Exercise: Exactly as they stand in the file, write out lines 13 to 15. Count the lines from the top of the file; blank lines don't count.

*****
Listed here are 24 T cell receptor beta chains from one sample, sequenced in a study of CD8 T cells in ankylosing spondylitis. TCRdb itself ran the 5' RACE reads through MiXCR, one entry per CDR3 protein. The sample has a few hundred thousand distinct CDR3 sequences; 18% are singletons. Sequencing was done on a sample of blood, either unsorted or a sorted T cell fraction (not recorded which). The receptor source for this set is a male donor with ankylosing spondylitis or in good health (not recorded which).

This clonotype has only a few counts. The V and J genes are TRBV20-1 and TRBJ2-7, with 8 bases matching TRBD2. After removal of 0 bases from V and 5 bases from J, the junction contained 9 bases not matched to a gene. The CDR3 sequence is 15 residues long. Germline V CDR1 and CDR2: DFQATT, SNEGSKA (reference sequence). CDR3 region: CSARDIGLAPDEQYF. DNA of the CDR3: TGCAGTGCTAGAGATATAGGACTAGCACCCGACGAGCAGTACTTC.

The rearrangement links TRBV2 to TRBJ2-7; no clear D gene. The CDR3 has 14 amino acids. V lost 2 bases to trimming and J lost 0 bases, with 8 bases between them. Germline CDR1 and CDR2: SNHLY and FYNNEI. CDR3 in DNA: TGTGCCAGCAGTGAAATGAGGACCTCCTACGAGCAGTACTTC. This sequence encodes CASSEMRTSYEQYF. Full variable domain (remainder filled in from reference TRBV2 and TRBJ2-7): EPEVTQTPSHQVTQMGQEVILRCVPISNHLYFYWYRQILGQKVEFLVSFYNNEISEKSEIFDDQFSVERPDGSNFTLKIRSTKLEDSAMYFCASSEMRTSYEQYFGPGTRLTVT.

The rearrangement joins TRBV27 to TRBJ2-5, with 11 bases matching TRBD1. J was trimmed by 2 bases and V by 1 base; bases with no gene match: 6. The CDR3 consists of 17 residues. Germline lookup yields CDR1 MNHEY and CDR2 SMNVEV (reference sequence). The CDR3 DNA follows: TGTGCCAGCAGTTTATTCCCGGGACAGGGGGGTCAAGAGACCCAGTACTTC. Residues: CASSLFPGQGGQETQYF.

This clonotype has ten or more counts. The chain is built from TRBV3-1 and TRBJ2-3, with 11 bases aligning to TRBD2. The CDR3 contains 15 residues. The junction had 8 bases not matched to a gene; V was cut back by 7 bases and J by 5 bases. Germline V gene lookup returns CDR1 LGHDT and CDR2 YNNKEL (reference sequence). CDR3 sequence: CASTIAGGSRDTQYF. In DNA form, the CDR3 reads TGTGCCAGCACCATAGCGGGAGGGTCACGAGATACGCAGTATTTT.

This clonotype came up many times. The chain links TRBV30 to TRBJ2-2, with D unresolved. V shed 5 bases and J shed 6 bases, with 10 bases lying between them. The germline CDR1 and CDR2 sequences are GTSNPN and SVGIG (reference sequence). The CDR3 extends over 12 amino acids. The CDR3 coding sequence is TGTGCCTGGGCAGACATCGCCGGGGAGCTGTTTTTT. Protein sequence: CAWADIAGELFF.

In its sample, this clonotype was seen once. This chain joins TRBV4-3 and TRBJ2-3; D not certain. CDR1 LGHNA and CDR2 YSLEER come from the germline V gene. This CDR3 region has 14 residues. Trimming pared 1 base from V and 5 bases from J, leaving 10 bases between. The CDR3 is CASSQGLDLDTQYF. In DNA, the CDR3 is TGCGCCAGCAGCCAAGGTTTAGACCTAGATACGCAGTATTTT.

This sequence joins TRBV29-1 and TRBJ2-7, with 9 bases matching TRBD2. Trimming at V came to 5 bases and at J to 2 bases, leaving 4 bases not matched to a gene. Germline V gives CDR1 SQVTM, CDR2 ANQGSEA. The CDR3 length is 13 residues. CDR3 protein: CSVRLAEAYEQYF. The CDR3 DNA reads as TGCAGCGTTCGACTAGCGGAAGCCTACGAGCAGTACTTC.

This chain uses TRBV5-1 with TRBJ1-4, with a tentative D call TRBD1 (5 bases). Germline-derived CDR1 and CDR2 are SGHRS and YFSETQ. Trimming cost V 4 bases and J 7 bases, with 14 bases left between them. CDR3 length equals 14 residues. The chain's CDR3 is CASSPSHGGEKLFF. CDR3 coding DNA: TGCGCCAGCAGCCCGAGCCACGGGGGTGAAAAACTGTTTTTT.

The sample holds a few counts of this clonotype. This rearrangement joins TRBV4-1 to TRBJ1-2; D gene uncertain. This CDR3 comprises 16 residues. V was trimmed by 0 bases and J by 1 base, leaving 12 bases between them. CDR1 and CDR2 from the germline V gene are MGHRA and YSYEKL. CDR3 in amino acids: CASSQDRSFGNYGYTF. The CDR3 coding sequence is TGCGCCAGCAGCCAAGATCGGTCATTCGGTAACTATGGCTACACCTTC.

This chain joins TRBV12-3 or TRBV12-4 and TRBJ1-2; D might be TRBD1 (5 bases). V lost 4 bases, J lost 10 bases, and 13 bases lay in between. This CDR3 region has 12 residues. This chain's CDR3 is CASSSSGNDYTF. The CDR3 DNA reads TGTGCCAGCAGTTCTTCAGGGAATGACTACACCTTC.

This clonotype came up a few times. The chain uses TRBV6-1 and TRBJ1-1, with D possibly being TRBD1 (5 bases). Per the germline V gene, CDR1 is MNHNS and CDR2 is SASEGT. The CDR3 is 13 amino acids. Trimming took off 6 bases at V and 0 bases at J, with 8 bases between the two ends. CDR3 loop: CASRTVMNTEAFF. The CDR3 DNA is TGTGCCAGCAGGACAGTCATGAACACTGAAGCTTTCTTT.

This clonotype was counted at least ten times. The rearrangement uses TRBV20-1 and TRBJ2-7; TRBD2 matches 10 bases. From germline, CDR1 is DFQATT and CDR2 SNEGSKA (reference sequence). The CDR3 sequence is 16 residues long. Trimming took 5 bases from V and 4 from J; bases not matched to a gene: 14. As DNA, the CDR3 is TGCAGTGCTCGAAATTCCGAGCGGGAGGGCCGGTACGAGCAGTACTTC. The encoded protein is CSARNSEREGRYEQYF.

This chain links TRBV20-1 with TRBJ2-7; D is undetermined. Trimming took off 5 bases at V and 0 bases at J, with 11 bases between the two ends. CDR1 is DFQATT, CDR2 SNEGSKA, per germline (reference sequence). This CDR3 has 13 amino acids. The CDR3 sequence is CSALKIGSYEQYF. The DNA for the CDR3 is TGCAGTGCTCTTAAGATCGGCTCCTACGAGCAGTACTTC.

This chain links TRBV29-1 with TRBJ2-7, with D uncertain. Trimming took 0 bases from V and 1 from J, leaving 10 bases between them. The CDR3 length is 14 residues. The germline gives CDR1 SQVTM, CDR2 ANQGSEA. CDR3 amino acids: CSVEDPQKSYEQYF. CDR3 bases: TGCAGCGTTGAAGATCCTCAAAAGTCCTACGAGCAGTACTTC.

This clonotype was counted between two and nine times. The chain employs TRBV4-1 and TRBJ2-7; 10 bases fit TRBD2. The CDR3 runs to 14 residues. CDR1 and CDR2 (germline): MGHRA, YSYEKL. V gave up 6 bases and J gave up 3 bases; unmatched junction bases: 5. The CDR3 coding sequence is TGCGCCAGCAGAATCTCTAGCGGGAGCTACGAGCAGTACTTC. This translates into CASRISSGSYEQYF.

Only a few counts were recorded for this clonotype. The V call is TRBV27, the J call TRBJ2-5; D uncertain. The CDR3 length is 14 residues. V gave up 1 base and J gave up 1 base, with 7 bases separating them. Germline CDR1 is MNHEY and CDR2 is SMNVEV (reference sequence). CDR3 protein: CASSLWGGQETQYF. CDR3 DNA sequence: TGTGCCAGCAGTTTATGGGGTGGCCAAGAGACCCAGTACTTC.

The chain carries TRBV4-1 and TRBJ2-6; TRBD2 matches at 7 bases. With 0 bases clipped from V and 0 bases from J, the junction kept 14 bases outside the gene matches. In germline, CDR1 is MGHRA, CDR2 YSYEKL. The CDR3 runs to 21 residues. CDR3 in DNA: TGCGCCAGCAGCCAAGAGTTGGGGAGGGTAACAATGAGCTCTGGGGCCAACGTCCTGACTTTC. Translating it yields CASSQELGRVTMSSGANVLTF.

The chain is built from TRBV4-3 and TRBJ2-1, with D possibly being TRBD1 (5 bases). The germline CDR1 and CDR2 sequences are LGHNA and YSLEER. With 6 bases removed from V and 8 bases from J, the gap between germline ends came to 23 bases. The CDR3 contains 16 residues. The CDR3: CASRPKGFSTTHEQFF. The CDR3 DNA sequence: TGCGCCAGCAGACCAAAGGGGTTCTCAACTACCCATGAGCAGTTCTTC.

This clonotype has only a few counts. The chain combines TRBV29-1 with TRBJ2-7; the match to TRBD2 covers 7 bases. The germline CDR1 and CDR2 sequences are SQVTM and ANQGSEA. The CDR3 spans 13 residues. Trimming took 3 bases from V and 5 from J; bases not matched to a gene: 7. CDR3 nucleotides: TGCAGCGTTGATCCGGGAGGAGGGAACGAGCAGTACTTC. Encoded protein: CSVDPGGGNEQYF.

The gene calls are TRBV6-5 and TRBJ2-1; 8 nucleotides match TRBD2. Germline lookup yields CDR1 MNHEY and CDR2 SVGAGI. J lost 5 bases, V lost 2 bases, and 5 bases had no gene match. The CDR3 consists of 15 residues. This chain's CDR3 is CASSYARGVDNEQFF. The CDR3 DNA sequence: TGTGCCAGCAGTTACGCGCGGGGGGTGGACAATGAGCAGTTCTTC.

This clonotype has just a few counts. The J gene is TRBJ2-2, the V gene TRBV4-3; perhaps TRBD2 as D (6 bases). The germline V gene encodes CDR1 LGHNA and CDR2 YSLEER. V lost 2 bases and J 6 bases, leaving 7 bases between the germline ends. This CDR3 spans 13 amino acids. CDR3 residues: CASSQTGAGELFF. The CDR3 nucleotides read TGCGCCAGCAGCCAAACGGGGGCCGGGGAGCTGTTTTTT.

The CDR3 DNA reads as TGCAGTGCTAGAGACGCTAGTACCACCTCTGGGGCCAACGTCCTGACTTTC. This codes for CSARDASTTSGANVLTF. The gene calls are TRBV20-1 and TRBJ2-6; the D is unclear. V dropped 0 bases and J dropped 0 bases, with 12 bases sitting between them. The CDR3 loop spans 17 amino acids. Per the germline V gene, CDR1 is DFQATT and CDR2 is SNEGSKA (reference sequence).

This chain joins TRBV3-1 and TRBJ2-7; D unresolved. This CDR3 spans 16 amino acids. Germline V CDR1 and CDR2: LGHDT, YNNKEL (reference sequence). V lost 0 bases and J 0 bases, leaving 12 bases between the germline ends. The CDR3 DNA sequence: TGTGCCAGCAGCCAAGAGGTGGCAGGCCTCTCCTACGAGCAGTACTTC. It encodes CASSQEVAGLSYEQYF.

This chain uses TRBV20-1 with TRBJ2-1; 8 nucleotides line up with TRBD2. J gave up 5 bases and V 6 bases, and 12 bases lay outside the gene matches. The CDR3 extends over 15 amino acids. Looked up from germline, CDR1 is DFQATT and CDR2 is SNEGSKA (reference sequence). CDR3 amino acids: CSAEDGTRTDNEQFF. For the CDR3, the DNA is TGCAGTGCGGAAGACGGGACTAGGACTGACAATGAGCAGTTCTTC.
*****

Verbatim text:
This clonotype was counted at least ten times. The rearrangement uses TRBV20-1 and TRBJ2-7; TRBD2 matches 10 bases. From germline, CDR1 is DFQATT and CDR2 SNEGSKA (reference sequence). The CDR3 sequence is 16 residues long. Trimming took 5 bases from V and 4 from J; bases not matched to a gene: 14. As DNA, the CDR3 is TGCAGTGCTCGAAATTCCGAGCGGGAGGGCCGGTACGAGCAGTACTTC. The encoded protein is CSARNSEREGRYEQYF.

This chain links TRBV20-1 with TRBJ2-7; D is undetermined. Trimming took off 5 bases at V and 0 bases at J, with 11 bases between the two ends. CDR1 is DFQATT, CDR2 SNEGSKA, per germline (reference sequence). This CDR3 has 13 amino acids. The CDR3 sequence is CSALKIGSYEQYF. The DNA for the CDR3 is TGCAGTGCTCTTAAGATCGGCTCCTACGAGCAGTACTTC.

This chain links TRBV29-1 with TRBJ2-7, with D uncertain. Trimming took 0 bases from V and 1 from J, leaving 10 bases between them. The CDR3 length is 14 residues. The germline gives CDR1 SQVTM, CDR2 ANQGSEA. CDR3 amino acids: CSVEDPQKSYEQYF. CDR3 bases: TGCAGCGTTGAAGATCCTCAAAAGTCCTACGAGCAGTACTTC.